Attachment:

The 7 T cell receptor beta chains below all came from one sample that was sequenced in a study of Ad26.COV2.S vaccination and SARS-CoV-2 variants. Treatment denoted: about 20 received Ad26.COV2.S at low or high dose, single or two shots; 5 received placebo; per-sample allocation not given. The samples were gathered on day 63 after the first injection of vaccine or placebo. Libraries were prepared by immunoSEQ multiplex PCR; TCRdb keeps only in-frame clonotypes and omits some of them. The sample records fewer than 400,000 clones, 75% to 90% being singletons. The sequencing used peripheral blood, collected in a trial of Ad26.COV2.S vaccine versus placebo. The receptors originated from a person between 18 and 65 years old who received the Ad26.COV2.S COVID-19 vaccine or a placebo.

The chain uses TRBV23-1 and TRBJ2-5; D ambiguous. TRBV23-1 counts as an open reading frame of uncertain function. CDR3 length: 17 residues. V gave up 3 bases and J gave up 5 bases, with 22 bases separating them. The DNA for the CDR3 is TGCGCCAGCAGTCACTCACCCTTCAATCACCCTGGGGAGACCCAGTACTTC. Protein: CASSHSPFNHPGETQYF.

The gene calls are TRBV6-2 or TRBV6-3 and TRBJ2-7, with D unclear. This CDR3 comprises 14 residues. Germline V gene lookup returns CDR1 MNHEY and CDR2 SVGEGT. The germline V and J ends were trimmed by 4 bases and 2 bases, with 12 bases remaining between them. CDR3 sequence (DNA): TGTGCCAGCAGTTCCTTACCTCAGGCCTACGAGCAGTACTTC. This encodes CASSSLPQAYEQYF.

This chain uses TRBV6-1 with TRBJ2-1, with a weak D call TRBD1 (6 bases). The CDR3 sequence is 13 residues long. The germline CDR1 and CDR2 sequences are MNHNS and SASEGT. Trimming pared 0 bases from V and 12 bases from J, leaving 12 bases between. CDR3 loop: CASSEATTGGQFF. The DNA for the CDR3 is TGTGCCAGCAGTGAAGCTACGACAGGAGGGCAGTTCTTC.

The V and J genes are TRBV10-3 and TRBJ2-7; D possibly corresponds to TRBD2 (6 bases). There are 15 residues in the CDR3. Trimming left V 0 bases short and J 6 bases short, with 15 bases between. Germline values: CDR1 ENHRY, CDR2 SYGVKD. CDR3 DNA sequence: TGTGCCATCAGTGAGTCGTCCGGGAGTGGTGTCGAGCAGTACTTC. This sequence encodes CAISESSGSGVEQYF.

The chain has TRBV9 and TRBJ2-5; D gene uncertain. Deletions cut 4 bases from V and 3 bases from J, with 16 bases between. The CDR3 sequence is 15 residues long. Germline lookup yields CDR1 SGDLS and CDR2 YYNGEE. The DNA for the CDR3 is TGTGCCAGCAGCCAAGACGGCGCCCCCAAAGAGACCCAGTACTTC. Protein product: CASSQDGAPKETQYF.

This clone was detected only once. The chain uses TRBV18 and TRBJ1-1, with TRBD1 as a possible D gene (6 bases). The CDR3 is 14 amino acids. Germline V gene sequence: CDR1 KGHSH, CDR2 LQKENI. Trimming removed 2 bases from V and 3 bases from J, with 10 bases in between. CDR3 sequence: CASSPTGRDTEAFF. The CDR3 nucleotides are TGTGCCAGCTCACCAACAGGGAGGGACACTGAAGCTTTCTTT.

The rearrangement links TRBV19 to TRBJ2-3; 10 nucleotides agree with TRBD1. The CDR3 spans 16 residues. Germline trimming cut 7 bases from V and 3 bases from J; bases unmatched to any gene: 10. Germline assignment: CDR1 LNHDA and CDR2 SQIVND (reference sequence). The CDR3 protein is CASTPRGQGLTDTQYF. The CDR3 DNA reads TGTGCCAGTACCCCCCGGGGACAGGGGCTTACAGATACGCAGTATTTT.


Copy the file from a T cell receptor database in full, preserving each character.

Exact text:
The 7 T cell receptor beta chains below all came from one sample that was sequenced in a study of Ad26.COV2.S vaccination and SARS-CoV-2 variants. Treatment denoted: about 20 received Ad26.COV2.S at low or high dose, single or two shots; 5 received placebo; per-sample allocation not given. The samples were gathered on day 63 after the first injection of vaccine or placebo. Libraries were prepared by immunoSEQ multiplex PCR; TCRdb keeps only in-frame clonotypes and omits some of them. The sample records fewer than 400,000 clones, 75% to 90% being singletons. The sequencing used peripheral blood, collected in a trial of Ad26.COV2.S vaccine versus placebo. The receptors originated from a person between 18 and 65 years old who received the Ad26.COV2.S COVID-19 vaccine or a placebo.

The chain uses TRBV23-1 and TRBJ2-5; D ambiguous. TRBV23-1 counts as an open reading frame of uncertain function. CDR3 length: 17 residues. V gave up 3 bases and J gave up 5 bases, with 22 bases separating them. The DNA for the CDR3 is TGCGCCAGCAGTCACTCACCCTTCAATCACCCTGGGGAGACCCAGTACTTC. Protein: CASSHSPFNHPGETQYF.

The gene calls are TRBV6-2 or TRBV6-3 and TRBJ2-7, with D unclear. This CDR3 comprises 14 residues. Germline V gene lookup returns CDR1 MNHEY and CDR2 SVGEGT. The germline V and J ends were trimmed by 4 bases and 2 bases, with 12 bases remaining between them. CDR3 sequence (DNA): TGTGCCAGCAGTTCCTTACCTCAGGCCTACGAGCAGTACTTC. This encodes CASSSLPQAYEQYF.

This chain uses TRBV6-1 with TRBJ2-1, with a weak D call TRBD1 (6 bases). The CDR3 sequence is 13 residues long. The germline CDR1 and CDR2 sequences are MNHNS and SASEGT. Trimming pared 0 bases from V and 12 bases from J, leaving 12 bases between. CDR3 loop: CASSEATTGGQFF. The DNA for the CDR3 is TGTGCCAGCAGTGAAGCTACGACAGGAGGGCAGTTCTTC.

The V and J genes are TRBV10-3 and TRBJ2-7; D possibly corresponds to TRBD2 (6 bases). There are 15 residues in the CDR3. Trimming left V 0 bases short and J 6 bases short, with 15 bases between. Germline values: CDR1 ENHRY, CDR2 SYGVKD. CDR3 DNA sequence: TGTGCCATCAGTGAGTCGTCCGGGAGTGGTGTCGAGCAGTACTTC. This sequence encodes CAISESSGSGVEQYF.

The chain has TRBV9 and TRBJ2-5; D gene uncertain. Deletions cut 4 bases from V and 3 bases from J, with 16 bases between. The CDR3 sequence is 15 residues long. Germline lookup yields CDR1 SGDLS and CDR2 YYNGEE. The DNA for the CDR3 is TGTGCCAGCAGCCAAGACGGCGCCCCCAAAGAGACCCAGTACTTC. Protein product: CASSQDGAPKETQYF.

This clone was detected only once. The chain uses TRBV18 and TRBJ1-1, with TRBD1 as a possible D gene (6 bases). The CDR3 is 14 amino acids. Germline V gene sequence: CDR1 KGHSH, CDR2 LQKENI. Trimming removed 2 bases from V and 3 bases from J, with 10 bases in between. CDR3 sequence: CASSPTGRDTEAFF. The CDR3 nucleotides are TGTGCCAGCTCACCAACAGGGAGGGACACTGAAGCTTTCTTT.

The rearrangement links TRBV19 to TRBJ2-3; 10 nucleotides agree with TRBD1. The CDR3 spans 16 residues. Germline trimming cut 7 bases from V and 3 bases from J; bases unmatched to any gene: 10. Germline assignment: CDR1 LNHDA and CDR2 SQIVND (reference sequence). The CDR3 protein is CASTPRGQGLTDTQYF. The CDR3 DNA reads TGTGCCAGTACCCCCCGGGGACAGGGGCTTACAGATACGCAGTATTTT.